Pursuant to the said decision of the Delhi High Court, the CBDT issued instruction No.5 of 2013, dated 8.7.2013, directing that where the assessee approaches the assessing officer with requisite details and particulars in the form of TDS certificate as an evidence against any mismatch amount, the assessing officer would verify whether or not the deductor had made payment of the TDS in the government account and, in the event, the payment had been made, credit of the same would be given to the assessee. For facility, the relevant portion of instruction No.5 of 2013 is extracted here under:

“In view of the order of the Hon’ble Delhi High Court (reference: para 50 of the order): it has been decided by the Board that when an assessee approaches the Assessing Officer with requisite details and particulars in the form of TDS certificate as an evidence against any mismatched amount, the said Assessing Officer will verify whether or not the deductor has made payment of the TDS in the Government Account and if the payment has been made, credit of the same should be given to the assessee. However, the Assessing Officer is at liberty to ascertain and verify the true and correct position about the TDS with the relevant AO (TDS). The AO may also, if deemed necessary, issue a notice to the deductor to compel him to file correction statement as per the procedure laid down.”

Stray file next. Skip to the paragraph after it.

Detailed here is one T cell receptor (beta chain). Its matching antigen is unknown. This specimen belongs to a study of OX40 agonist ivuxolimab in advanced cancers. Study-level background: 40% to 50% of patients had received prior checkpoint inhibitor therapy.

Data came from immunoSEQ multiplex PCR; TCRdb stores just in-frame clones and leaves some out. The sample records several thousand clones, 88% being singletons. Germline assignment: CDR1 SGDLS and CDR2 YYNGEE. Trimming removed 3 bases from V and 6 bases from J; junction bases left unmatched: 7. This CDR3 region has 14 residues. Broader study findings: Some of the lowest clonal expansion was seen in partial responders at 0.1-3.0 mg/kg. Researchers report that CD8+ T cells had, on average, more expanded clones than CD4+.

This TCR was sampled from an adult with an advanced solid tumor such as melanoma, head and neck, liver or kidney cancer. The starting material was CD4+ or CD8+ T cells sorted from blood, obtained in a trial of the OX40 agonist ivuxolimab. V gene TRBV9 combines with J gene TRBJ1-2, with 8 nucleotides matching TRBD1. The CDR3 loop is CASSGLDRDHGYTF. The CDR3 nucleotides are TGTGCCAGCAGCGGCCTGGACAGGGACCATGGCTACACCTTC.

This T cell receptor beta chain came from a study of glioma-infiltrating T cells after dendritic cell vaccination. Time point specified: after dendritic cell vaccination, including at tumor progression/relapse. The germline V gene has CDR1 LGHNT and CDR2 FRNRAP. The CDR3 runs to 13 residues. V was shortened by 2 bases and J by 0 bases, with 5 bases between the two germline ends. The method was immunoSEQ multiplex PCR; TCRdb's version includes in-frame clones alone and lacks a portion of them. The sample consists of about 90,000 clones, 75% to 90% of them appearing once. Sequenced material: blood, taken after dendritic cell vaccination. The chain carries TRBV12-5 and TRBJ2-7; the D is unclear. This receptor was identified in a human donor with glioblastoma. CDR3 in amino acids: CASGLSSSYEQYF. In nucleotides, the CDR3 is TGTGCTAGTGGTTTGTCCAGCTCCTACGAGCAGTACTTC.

In the light of the decision of the Delhi High Court and the instructions issued by the CBDT, we find that the admitted position in the instant case is, that the returns were processed and accepted by the Income Tax Department. A sum of Rs.43,740/- was refunded and the balance amount was not refunded on account of the TDS being mismatched. It is also admitted that the TDS certificates were also filed by the assessee. It is also an admitted position that the deductor in the instant case is a Government Department.

We find from a perusal of the counter affidavit that no effort was made by the assessing officer to verify the fact as to whether the deductor had made the payment of the TDS in the government account. On the other hand, the Income Tax Department has shown their helplessness in not refunding the amount on the sole ground that the details of the TDS did not match with the details shown in Form 26AS. The stand of the respondents is, that a refund could be allowed only on matching the TDS with that disclosed in Form 26 AS.